Demography through historic records in Finland

David Biello writes a nice profile of demographic researcher Virpi Lummaa:

The 33-year-old Finnish biologist, aided by genealogists, has pored through centuries-old tomes (and microfiche) for birth, marriage and death records, which ended up providing glimpses of evolution at work in humanity's recent ancestors. Among them: that male twins disrupt the mating potential of their female siblings by prenatally rendering them more masculine; mothers of sons die sooner than those of daughters, because rearing the former takes a greater toll; and grandmothers are important to the survival of grandchildren. "I'm trying to understand human reproductive behavior from an evolutionary perspective," Lummaa says.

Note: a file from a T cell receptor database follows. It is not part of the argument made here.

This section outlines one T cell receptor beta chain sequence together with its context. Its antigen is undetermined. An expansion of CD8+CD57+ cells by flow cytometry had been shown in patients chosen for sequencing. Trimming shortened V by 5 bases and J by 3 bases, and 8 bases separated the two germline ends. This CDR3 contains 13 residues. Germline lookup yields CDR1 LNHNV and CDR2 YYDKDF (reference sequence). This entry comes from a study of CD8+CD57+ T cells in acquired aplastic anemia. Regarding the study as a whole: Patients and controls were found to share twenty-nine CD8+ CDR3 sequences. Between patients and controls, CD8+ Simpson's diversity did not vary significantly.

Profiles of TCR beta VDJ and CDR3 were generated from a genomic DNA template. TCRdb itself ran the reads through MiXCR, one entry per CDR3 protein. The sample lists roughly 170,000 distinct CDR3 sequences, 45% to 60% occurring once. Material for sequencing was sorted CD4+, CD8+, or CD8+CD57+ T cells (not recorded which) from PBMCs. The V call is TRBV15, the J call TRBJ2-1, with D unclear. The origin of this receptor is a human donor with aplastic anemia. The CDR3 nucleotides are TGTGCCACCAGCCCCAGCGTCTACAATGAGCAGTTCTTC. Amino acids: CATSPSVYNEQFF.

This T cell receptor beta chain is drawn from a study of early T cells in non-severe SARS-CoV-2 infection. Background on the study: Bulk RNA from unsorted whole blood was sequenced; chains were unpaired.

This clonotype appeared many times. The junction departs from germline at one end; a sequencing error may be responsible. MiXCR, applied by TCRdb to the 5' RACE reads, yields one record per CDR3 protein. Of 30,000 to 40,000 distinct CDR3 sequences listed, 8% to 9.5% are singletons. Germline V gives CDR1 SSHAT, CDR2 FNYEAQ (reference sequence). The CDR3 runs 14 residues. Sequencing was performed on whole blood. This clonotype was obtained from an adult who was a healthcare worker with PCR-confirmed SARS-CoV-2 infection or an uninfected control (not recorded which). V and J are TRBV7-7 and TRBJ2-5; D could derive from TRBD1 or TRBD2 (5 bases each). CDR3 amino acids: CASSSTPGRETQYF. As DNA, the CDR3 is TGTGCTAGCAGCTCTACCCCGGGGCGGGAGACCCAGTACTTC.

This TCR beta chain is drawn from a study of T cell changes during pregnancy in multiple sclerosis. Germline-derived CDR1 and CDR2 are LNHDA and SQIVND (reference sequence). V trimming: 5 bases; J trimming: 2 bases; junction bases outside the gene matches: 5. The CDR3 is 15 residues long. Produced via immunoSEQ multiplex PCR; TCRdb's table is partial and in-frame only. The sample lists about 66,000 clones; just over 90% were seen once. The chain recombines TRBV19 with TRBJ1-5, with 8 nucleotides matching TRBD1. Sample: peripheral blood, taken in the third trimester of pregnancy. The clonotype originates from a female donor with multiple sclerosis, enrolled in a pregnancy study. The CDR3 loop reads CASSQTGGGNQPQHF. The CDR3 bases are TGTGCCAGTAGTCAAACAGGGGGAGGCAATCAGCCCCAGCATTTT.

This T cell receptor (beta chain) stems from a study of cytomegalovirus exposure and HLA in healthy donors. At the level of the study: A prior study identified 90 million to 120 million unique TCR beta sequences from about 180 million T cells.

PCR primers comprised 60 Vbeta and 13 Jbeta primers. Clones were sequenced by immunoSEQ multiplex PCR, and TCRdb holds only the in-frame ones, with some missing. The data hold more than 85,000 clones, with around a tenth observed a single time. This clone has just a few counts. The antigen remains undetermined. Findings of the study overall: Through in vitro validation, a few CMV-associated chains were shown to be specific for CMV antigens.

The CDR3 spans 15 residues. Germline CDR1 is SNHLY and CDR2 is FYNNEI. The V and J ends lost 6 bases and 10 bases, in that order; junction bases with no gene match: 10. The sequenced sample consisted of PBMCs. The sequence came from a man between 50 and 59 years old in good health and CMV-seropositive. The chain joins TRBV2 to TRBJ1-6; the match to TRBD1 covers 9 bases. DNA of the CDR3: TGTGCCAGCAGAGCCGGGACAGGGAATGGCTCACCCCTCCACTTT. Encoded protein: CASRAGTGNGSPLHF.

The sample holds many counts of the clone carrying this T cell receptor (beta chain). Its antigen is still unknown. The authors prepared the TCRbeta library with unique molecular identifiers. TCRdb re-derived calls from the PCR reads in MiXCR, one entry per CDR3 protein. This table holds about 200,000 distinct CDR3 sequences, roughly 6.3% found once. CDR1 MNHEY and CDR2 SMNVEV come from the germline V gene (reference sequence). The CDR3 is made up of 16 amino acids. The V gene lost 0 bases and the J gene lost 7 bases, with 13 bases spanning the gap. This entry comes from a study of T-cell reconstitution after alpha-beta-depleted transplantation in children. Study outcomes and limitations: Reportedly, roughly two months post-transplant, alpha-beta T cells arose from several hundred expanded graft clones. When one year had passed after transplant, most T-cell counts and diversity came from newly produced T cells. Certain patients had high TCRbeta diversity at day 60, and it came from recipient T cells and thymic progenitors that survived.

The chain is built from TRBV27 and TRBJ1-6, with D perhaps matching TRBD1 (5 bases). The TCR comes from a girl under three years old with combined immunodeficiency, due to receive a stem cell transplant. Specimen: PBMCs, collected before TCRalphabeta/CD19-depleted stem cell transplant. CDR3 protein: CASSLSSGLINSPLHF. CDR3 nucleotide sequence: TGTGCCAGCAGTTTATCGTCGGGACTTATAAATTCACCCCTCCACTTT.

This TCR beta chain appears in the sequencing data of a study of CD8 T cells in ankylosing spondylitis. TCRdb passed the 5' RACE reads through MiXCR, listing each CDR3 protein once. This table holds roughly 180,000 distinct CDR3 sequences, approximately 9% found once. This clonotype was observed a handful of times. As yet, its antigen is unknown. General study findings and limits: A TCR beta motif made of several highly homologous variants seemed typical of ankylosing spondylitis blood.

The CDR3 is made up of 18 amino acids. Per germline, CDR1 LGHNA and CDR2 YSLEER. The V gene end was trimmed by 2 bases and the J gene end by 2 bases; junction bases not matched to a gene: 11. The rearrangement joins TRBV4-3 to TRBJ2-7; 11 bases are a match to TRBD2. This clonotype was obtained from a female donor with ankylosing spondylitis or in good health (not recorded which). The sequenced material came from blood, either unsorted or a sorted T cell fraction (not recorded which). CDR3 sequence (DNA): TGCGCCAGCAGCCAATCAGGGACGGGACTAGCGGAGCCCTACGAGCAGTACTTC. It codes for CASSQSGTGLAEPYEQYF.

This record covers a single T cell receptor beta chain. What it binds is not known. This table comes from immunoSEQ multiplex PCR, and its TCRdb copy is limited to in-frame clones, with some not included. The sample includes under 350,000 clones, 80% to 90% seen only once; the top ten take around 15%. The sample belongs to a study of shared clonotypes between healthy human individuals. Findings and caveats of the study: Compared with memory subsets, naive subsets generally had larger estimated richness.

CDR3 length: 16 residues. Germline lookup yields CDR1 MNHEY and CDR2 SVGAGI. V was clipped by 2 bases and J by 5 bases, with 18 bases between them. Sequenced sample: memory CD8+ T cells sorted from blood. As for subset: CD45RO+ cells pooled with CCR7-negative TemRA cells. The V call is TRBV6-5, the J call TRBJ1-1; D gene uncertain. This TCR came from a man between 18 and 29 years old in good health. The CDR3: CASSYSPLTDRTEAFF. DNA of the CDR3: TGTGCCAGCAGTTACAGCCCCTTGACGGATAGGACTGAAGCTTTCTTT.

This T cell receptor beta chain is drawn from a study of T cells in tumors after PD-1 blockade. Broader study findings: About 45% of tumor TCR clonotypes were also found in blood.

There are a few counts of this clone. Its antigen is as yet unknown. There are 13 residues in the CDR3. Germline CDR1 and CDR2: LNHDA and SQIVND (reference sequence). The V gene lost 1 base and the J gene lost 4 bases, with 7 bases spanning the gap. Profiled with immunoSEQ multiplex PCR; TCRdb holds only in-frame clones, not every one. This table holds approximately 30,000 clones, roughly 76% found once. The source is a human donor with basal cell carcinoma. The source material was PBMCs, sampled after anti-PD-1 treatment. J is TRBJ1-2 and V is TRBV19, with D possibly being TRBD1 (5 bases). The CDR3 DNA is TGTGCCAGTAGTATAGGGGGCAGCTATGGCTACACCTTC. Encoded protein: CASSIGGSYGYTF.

I wrote about Lummaa's most recent work, on twin fertility, last month (It's the second post here, because for whatever reason, the permalink isn't working right.). That's the post that includes the long update about freemartins -- a twinning effect associated with sterility in cattle and sheep.

Anyway, this is a really good profile of a young scientist -- maybe someday I'll do something interesting enough to merit the same!